It's very hard to be a good mother. In fact, it's impossible, because a good mother is defined as some sort of an unattainable combination of a PhD psychologist, the Virgin Mary, Buddha and a child-centered automaton. This is the reason why all mothers are bent over under a terrible burden of guilt and why the so-called mummy wars rage unabated. Mothering is the only human task that I know of which is defined as well done only when performed by saints.
If we used the same rigor and strictness in our demands for performance from politicians, athletes, entertainers and ordinary workers, everybody in this country would down antidepressants by the fistful. But luckily for most of us, it's only the mothers that are held to such impossible standards. This is very convenient as there is always someone to blame when things go wrong: the Mother, who was either too absent and selfish or too clinging and demanding, who fed you the wrong things or didn't take you to the right enriching hobbies, who went out to work or who never got a life and therefore burdened you with guilt. No need to blame the fates or destiny: there is a real live scapegoat for all of our sins.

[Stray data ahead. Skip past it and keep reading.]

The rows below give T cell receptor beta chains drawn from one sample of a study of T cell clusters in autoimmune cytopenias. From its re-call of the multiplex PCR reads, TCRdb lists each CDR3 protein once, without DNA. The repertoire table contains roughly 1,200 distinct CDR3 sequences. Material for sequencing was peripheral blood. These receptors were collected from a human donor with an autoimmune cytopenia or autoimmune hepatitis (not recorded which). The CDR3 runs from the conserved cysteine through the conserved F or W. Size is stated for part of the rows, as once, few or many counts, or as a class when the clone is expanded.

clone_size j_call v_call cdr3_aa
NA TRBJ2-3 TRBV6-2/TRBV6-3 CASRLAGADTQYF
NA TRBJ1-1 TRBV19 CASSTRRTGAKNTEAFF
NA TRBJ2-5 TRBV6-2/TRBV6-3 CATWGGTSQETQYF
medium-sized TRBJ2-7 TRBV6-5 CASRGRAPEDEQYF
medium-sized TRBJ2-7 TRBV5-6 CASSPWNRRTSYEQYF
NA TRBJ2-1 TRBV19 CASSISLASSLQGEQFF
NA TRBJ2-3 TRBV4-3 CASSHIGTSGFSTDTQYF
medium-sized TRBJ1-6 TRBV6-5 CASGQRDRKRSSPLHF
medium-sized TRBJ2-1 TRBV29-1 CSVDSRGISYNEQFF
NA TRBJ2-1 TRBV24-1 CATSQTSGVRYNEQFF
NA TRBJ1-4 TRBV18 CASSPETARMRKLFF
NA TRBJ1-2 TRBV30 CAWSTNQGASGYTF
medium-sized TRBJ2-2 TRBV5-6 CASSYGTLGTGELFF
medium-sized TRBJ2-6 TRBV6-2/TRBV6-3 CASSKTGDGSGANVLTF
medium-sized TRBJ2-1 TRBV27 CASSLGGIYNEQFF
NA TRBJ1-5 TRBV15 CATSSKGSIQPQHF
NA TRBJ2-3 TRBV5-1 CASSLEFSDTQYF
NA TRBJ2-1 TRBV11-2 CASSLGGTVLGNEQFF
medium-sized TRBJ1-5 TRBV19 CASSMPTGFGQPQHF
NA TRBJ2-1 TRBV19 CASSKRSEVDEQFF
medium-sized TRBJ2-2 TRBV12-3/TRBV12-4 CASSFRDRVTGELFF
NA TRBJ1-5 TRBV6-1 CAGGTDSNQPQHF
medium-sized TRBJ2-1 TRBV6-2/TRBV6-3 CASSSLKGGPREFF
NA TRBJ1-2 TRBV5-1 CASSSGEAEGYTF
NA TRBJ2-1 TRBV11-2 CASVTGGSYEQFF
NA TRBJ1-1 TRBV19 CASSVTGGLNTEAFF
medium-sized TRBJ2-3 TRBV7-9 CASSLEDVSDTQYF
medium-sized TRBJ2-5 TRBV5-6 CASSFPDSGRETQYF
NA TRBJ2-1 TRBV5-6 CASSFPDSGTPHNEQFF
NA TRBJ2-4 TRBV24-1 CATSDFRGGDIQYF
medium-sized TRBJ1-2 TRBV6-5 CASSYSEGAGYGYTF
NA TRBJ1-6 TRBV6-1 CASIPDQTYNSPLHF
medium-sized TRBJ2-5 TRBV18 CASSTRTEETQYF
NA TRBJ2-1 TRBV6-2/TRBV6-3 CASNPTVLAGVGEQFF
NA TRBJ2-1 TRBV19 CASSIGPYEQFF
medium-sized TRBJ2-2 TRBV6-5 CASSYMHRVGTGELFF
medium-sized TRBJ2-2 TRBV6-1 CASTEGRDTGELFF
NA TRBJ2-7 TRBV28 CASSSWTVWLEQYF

Even the praise mothers get is a back-handed compliment: a Mother's Day card with verses about the perfect ever-sacrificing mother, a creature of no known resemblance in the real world, can only fan the flames of mother-guilt. And though it's wonderful to be congratulated on ones child having turned out a success, who really believes that any one human being could so totally mold another one? Besides, what does this say about all the people who didn't turn out so very adorable? That they had bad mothers, that's what.
The reason for this rant is a really good post on the mommy myths I just read on One Good Thing. Do read it if you think that my view is biased by the divine angle.